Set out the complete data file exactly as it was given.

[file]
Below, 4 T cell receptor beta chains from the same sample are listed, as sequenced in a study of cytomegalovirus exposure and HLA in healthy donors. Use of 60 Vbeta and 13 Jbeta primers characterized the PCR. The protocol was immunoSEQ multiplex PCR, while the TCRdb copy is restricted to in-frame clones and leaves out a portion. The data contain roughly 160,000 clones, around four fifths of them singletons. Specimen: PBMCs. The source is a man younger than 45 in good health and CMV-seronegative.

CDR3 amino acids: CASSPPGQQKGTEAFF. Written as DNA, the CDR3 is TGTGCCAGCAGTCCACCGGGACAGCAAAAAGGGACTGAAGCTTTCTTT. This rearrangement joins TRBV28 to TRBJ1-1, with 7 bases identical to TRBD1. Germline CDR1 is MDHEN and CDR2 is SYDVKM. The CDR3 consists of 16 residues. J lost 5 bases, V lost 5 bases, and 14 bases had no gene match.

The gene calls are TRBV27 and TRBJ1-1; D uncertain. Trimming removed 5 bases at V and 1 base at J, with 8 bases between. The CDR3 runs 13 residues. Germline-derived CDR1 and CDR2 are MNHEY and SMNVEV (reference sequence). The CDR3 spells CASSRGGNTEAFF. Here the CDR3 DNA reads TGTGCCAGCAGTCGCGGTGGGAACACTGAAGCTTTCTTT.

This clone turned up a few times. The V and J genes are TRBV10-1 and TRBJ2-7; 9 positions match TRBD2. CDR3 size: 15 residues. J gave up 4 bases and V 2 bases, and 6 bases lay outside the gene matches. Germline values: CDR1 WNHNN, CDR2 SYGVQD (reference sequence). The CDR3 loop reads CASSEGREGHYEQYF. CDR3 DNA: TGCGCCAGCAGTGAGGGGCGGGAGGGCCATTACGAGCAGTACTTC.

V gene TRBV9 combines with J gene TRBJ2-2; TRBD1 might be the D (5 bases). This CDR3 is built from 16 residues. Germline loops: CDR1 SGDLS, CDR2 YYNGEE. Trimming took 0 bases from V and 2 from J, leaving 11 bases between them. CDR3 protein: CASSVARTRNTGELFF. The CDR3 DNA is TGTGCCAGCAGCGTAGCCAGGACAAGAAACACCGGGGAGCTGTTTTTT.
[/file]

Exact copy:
Below, 4 T cell receptor beta chains from the same sample are listed, as sequenced in a study of cytomegalovirus exposure and HLA in healthy donors. Use of 60 Vbeta and 13 Jbeta primers characterized the PCR. The protocol was immunoSEQ multiplex PCR, while the TCRdb copy is restricted to in-frame clones and leaves out a portion. The data contain roughly 160,000 clones, around four fifths of them singletons. Specimen: PBMCs. The source is a man younger than 45 in good health and CMV-seronegative.

CDR3 amino acids: CASSPPGQQKGTEAFF. Written as DNA, the CDR3 is TGTGCCAGCAGTCCACCGGGACAGCAAAAAGGGACTGAAGCTTTCTTT. This rearrangement joins TRBV28 to TRBJ1-1, with 7 bases identical to TRBD1. Germline CDR1 is MDHEN and CDR2 is SYDVKM. The CDR3 consists of 16 residues. J lost 5 bases, V lost 5 bases, and 14 bases had no gene match.

The gene calls are TRBV27 and TRBJ1-1; D uncertain. Trimming removed 5 bases at V and 1 base at J, with 8 bases between. The CDR3 runs 13 residues. Germline-derived CDR1 and CDR2 are MNHEY and SMNVEV (reference sequence). The CDR3 spells CASSRGGNTEAFF. Here the CDR3 DNA reads TGTGCCAGCAGTCGCGGTGGGAACACTGAAGCTTTCTTT.

This clone turned up a few times. The V and J genes are TRBV10-1 and TRBJ2-7; 9 positions match TRBD2. CDR3 size: 15 residues. J gave up 4 bases and V 2 bases, and 6 bases lay outside the gene matches. Germline values: CDR1 WNHNN, CDR2 SYGVQD (reference sequence). The CDR3 loop reads CASSEGREGHYEQYF. CDR3 DNA: TGCGCCAGCAGTGAGGGGCGGGAGGGCCATTACGAGCAGTACTTC.

V gene TRBV9 combines with J gene TRBJ2-2; TRBD1 might be the D (5 bases). This CDR3 is built from 16 residues. Germline loops: CDR1 SGDLS, CDR2 YYNGEE. Trimming took 0 bases from V and 2 from J, leaving 11 bases between them. CDR3 protein: CASSVARTRNTGELFF. The CDR3 DNA is TGTGCCAGCAGCGTAGCCAGGACAAGAAACACCGGGGAGCTGTTTTTT.